5 Likewise, you who are younger and of lesser rank, be subject to the elders (the ministers and spiritual guides of the church) — [giving them due respect and yielding to their counsel]. Clothe (apron) yourselves, all of you, with humility [as the garb of a servant, so that its covering cannot possibly be stripped from you, with freedom from pride and arrogance] toward one another. For God sets Himself against the proud (the insolent, the overbearing, the disdainful, the presumptuous, the boastful) — [and He opposes, frustrates, and defeats them], but gives grace (favor, blessing) to the humble. [Prov 3:34.] 

                1. Don’t lord your rank over others , but treat each other with respect; serve each other; let the pastors and elders serve the people, and the people serve the pastors & elders, and let there be     no contention.

                2. Be clothed with: Gr. egkomboomai: the apron as being a badge of servitude: a servant’s dress; that they may appear to be such as were ready to serve.

                3. The proud, with all their ornaments God resists:Gr. antitassomai: to range oneself against, oppose.

                4. those who are clothed with the humble garment he adorns.

6 Therefore humble yourselves [demote, lower yourselves in your own estimation] under the mighty hand of God, that in due time He may exalt you,

                2. Those who submit to God he lifts up; those who lift themselves up, God thrusts down.

                3. Those who patiently submit to Him, He exalts in due time.

7 Casting the whole of your care [all your anxieties, all your worries, all your concerns, once and for all] on Him, for He cares for you affectionately and cares about you watchfully. [Ps 55:22.]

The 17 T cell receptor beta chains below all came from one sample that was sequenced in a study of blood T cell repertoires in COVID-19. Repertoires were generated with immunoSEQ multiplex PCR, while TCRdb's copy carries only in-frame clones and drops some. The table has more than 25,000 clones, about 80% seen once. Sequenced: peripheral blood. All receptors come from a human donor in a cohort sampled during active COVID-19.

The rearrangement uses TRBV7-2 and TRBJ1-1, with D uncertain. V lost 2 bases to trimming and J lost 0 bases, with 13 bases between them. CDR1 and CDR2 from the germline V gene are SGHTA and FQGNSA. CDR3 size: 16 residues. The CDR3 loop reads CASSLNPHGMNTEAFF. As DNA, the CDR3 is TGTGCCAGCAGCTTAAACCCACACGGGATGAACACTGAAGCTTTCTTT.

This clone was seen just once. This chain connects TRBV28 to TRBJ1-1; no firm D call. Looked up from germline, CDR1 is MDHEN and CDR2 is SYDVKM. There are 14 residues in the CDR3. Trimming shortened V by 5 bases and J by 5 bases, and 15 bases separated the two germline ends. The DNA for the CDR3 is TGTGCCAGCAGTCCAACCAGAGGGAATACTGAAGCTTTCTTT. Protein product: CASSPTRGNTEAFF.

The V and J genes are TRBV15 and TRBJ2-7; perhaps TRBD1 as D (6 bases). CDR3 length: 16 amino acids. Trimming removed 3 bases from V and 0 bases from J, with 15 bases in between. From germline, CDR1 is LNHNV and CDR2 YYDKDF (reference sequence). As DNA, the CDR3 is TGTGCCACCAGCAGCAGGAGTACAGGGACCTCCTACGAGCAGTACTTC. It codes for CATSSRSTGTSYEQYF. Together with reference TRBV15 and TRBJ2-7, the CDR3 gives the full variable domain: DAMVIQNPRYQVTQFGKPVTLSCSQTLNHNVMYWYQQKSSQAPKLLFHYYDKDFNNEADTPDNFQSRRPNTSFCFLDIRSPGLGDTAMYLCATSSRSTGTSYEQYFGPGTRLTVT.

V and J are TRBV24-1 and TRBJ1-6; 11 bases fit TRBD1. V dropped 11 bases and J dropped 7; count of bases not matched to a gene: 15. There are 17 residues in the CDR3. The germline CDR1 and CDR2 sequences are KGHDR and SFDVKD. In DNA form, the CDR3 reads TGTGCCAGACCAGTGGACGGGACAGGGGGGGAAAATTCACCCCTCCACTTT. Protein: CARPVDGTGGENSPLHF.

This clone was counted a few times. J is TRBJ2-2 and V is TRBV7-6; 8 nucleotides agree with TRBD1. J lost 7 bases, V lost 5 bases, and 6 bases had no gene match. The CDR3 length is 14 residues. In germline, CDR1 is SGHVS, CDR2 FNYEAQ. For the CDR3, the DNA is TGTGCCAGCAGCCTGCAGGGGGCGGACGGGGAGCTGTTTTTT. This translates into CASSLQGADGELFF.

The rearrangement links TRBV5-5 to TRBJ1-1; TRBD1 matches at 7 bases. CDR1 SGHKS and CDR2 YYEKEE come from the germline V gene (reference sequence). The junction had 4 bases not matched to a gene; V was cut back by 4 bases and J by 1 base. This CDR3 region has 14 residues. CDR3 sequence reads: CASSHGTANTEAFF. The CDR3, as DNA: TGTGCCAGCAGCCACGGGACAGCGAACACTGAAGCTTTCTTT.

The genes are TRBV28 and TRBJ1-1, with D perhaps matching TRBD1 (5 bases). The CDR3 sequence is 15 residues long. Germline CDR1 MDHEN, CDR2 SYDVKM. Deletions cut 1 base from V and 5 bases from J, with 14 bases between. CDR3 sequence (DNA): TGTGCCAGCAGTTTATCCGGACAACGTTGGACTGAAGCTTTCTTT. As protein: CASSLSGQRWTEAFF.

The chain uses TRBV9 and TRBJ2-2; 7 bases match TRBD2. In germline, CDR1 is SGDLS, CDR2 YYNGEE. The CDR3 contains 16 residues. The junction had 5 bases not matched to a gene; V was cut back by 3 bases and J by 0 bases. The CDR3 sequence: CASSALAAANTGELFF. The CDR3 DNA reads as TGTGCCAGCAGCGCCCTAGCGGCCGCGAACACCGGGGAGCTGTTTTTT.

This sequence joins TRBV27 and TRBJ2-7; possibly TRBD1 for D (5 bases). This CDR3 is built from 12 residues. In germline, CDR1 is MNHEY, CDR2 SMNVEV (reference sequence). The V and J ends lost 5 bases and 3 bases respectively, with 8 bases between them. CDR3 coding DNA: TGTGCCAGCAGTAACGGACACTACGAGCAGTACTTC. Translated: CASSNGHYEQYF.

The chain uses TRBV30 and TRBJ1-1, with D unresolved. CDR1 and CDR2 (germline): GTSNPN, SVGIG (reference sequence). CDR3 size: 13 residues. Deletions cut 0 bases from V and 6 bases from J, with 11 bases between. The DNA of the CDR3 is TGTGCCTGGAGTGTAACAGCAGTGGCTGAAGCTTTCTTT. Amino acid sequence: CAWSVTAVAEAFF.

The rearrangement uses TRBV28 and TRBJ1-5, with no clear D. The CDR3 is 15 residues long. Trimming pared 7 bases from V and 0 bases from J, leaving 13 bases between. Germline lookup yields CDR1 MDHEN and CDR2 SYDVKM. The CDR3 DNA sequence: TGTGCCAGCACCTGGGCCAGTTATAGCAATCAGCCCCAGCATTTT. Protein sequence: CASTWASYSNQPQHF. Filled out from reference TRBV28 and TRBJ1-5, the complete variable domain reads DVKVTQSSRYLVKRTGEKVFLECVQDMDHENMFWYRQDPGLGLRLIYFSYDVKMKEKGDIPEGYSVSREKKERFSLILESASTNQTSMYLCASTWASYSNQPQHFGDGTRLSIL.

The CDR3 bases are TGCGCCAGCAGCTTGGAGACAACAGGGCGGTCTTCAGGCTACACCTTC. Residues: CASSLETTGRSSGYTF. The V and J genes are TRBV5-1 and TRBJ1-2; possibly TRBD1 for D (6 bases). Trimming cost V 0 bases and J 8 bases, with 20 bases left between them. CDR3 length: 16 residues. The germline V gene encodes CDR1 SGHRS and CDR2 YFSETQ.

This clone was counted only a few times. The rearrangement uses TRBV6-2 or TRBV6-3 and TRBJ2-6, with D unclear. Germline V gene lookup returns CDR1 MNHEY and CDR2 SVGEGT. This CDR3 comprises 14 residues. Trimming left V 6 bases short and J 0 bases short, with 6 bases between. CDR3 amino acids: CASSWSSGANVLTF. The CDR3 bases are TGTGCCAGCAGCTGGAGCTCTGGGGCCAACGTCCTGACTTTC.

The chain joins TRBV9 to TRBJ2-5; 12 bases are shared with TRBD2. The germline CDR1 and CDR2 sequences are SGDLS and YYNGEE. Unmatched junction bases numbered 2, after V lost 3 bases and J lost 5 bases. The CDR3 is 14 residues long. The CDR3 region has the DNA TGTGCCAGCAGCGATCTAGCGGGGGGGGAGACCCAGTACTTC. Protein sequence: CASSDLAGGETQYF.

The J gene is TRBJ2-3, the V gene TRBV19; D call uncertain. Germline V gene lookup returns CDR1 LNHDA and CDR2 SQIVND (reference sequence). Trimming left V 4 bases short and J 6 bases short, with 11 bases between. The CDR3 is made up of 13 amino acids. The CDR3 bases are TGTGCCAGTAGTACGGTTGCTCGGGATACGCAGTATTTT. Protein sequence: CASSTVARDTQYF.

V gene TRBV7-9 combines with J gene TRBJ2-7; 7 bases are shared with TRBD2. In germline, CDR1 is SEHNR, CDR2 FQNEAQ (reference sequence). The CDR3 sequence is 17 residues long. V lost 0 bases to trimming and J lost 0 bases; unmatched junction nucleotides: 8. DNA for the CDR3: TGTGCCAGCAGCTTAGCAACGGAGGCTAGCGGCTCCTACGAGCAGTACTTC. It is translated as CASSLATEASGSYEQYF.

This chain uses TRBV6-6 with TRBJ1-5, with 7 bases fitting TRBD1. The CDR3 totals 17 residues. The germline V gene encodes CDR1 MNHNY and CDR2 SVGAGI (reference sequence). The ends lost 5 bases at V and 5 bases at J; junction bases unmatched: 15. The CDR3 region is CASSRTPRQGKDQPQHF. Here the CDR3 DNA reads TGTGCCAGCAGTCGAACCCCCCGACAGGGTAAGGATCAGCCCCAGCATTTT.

1. God meddles or concerns Himself, with the things that interest you.

                2. Whatever things concern a follower of God, whether they be spiritual or temperal, God concerns Himself with them.

                3. The one that knows that God cares for him doesn’t need to have anxious cares about himself.

                4. He is not like the gods worshipped by many of the pagans, who were so distant, that they did  not interest themselves in human affairs.

                5. When our God loves, He always love; rich or poor, or old and greyheaded; when we know  God, we’ll never be without a friend.

8 Be well balanced (temperate, sober of mind), be vigilant and cautious at all times; for that enemy of yours, the devil, roams around like a lion roaring [in fierce hunger], seeking someone to seize upon and devour.

                1. Do not doubt that God is able and willing to support and befriend us, but be watchful against  our foes. (see 1 Thess 5:6)

                2. Be vigilant: watch; be on guard against the wiles and the power of the evil one.

                3. Roaring lion: this denotes the efforts which he makes to alarm and overpower us; The lion  here is not the crouching lion-the lion stealthfully creeping toward his foe-but it is the raging     monarch of the woods, who by his terrible roar would intimidate all so that they might become  an easy prey.

                5. Naturalists have observed that a lion roars when he is roused with hunger, for then he is most fierce, and most eagerly seeks his prey.

                6. Contrast this with other places in the Scriptures where Satan masquerades as an angel of light  to deceive, (See 2 Cor 11:13-15)